NEW ORLEANS — A fast-moving Zeta has weakened to a tropical storm as it barrels northeast after causing havoc along the Gulf Coast.
The storm raged onshore Wednesday afternoon in the small village of Cocodrie in Louisiana as a strong Category 2 and then moved swiftly across the New Orleans area and into neighboring Mississippi.
The National Hurricane Center says strong and damaging wind gusts will continue to spread well inland across portions of Alabama, Georgia, the Carolinas and Virginia on Thursday. This could cause widespread tree damage and power outages.
Nearly 2 million homes were already without power across several southern states before dawn Thursday. According to the website PowerOutage.us, about 1.8 million are without power in Louisiana, Mississippi, Alabama and Georgia. Georgia has the most with more than 800,000 in the dark.
Officials have made a repeated call for residents to stay inside after the storm passed and not go outside in the dark to assess damage.
Throughout Thursday, NHC says heavy rainfall is expected near and in advance of Zeta in portions of the central Appalachians, Mid-Atlantic and lower to middle Ohio Valley. It may lead to flash, urban, small stream and isolated minor river flooding.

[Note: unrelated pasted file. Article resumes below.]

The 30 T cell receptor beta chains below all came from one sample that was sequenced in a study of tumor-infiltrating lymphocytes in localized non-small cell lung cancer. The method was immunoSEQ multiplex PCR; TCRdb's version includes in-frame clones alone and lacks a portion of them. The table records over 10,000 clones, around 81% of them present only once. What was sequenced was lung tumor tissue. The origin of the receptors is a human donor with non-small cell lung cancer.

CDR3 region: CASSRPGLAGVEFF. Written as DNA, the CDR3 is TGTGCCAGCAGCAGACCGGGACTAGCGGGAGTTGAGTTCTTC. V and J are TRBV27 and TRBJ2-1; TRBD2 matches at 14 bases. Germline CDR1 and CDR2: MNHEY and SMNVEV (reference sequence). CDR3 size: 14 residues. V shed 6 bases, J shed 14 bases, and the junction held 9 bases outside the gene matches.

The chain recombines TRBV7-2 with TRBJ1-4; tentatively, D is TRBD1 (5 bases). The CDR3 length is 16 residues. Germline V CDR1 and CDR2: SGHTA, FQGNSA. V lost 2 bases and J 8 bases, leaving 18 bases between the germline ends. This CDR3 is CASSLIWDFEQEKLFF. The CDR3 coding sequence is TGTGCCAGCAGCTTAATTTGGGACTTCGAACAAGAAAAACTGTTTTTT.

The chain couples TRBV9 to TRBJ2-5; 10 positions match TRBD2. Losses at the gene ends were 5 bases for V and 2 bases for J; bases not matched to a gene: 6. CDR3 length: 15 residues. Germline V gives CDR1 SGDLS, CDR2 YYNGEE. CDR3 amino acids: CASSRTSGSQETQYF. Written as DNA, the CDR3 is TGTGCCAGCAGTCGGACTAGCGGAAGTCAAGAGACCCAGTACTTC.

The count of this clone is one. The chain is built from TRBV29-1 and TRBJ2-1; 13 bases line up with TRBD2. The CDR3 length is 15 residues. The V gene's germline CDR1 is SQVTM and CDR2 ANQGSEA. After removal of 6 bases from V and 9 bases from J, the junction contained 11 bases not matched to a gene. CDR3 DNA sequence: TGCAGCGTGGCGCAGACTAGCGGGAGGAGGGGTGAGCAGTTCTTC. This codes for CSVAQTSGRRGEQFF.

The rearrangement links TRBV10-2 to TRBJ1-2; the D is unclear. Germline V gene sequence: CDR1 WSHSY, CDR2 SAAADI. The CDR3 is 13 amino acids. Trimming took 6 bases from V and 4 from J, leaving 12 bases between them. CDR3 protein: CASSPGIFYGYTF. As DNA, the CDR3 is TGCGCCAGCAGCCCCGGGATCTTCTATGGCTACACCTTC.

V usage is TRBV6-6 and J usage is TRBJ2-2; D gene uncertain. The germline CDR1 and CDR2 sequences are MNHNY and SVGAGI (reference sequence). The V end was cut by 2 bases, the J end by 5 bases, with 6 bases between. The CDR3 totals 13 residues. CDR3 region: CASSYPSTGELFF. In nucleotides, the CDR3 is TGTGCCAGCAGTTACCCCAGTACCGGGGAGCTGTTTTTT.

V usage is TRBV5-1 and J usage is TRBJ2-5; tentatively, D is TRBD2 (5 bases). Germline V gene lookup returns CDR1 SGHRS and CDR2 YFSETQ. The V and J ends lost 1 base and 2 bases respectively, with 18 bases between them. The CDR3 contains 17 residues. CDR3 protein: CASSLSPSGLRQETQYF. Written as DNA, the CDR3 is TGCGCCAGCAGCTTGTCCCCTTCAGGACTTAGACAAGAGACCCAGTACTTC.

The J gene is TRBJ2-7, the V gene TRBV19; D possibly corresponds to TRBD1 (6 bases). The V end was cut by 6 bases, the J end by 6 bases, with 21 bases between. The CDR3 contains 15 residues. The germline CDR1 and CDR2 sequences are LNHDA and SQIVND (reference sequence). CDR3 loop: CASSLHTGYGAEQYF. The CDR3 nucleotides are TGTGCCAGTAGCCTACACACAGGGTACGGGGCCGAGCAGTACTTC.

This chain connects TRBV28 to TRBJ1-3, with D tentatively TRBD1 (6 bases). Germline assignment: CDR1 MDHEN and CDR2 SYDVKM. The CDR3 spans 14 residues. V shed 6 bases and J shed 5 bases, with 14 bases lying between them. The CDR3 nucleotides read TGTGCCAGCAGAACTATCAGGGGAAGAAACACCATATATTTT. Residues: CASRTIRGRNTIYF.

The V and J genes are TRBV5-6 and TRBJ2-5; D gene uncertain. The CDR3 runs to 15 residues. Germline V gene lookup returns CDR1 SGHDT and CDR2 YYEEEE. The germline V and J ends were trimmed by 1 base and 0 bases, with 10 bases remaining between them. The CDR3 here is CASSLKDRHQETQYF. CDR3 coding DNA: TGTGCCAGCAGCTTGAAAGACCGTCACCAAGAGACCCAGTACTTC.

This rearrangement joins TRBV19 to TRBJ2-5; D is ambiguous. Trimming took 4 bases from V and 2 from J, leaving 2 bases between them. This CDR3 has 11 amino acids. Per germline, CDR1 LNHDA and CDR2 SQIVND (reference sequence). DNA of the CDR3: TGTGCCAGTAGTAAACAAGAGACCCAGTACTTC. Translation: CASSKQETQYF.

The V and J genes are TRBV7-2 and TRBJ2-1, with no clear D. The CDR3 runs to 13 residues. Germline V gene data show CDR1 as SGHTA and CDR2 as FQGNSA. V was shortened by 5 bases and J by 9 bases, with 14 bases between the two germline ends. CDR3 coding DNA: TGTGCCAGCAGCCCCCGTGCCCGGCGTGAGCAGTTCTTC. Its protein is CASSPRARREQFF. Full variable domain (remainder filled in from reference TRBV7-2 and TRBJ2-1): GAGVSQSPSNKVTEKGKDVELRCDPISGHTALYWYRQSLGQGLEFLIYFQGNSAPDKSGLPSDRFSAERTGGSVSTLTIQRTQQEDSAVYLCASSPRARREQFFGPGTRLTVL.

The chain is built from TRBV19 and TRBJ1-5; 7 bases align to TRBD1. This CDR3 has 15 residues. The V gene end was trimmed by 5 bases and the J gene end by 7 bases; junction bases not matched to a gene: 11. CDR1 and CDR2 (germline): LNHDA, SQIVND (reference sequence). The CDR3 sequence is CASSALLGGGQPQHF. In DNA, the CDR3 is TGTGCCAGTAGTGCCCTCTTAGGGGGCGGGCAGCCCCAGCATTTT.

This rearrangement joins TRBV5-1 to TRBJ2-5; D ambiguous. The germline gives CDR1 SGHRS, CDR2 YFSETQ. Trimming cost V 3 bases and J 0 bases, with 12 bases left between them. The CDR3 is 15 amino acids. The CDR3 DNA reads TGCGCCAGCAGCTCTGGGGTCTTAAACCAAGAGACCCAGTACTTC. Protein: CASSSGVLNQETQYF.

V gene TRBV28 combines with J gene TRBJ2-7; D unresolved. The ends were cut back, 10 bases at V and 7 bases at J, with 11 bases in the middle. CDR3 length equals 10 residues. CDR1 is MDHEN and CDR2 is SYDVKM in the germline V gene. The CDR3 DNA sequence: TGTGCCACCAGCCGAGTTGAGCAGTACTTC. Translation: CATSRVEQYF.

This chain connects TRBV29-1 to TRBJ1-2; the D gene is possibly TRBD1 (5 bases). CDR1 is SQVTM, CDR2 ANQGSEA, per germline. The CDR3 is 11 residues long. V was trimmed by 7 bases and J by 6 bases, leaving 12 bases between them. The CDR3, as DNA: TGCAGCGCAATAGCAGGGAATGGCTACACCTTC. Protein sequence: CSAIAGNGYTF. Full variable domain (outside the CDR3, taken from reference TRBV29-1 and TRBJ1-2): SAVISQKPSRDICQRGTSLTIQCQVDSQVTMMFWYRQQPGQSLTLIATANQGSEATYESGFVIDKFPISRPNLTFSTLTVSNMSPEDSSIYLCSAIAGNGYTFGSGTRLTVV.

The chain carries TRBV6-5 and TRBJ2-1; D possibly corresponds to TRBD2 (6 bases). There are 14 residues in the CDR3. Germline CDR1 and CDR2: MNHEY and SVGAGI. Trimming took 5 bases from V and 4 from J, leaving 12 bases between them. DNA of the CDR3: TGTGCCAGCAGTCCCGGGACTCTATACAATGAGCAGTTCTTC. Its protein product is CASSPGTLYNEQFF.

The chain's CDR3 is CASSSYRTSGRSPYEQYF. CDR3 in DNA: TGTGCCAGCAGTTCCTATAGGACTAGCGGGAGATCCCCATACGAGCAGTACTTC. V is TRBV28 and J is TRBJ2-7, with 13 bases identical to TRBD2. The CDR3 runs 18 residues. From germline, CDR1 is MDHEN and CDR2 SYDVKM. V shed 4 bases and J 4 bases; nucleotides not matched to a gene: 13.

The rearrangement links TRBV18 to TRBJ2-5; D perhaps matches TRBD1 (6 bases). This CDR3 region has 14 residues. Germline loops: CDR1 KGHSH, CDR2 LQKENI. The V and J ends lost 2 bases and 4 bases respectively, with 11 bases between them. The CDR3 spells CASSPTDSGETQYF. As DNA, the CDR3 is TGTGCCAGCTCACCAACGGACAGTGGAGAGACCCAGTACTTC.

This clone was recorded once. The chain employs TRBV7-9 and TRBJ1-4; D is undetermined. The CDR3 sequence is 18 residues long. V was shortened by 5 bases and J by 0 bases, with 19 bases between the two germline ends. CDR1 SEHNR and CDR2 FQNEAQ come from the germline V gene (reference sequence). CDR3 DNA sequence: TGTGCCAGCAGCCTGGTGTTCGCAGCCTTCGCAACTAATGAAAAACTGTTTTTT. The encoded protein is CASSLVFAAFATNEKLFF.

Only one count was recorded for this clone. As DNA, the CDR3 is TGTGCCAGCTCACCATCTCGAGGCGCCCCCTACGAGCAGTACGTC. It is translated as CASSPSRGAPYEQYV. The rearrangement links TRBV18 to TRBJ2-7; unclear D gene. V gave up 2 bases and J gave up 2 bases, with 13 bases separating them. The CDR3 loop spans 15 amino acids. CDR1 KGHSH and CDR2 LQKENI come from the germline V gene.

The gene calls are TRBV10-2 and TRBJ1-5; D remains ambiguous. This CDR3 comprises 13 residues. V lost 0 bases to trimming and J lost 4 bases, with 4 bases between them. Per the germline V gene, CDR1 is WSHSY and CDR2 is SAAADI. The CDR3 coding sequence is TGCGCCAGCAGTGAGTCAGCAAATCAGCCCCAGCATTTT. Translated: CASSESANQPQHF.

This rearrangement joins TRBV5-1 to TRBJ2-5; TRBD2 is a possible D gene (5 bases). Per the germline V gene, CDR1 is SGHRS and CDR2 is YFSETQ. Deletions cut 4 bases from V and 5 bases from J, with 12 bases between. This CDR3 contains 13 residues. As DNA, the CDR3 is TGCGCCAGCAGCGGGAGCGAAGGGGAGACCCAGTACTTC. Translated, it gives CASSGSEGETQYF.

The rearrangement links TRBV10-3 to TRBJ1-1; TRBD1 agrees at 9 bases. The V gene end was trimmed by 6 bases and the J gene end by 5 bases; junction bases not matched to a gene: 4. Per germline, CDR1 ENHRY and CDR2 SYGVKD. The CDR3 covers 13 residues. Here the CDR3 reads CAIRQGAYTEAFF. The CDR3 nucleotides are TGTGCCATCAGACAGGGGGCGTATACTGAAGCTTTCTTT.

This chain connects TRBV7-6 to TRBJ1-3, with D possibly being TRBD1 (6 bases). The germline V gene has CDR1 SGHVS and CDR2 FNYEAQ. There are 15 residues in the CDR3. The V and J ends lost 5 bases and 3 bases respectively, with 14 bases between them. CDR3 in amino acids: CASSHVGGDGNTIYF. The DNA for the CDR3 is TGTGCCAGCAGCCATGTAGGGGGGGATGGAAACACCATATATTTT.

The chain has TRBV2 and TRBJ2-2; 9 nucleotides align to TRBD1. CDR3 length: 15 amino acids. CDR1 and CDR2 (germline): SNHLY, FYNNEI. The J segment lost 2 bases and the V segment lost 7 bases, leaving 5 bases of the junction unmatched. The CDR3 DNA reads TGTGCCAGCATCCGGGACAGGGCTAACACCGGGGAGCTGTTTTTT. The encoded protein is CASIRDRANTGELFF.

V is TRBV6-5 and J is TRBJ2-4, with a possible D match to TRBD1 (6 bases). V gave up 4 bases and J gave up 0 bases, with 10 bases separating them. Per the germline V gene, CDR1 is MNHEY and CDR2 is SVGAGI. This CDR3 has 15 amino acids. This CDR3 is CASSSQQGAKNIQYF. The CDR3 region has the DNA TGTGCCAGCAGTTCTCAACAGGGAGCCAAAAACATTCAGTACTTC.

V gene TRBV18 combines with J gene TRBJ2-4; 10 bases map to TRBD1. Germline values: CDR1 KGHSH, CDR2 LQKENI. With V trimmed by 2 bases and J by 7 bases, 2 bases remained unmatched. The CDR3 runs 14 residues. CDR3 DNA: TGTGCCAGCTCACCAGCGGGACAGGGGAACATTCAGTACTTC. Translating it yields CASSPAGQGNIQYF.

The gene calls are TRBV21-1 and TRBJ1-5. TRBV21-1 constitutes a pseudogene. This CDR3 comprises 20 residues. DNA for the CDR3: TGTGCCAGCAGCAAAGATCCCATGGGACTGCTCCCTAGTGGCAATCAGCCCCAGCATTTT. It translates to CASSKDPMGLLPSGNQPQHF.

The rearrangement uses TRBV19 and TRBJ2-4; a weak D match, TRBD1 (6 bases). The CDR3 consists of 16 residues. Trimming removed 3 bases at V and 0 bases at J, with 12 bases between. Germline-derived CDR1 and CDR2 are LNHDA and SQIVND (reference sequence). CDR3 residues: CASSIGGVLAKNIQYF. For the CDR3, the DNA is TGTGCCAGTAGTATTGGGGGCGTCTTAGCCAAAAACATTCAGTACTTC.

At least two deaths have been blamed on the storm, one of which died from electrocution in New Orleans.
Hundreds of schools canceled classes or planned to open late across from the Gulf Coast to the Carolinas.
In the Mississippi city of Waveland, Mayor Mike Smith told WLOX-TV that he was expecting to see a lot of damage in the morning.
In Louisiana, Gov. John Bel Edwards was expected Thursday to tour the coastal regions hardest hit by the storm.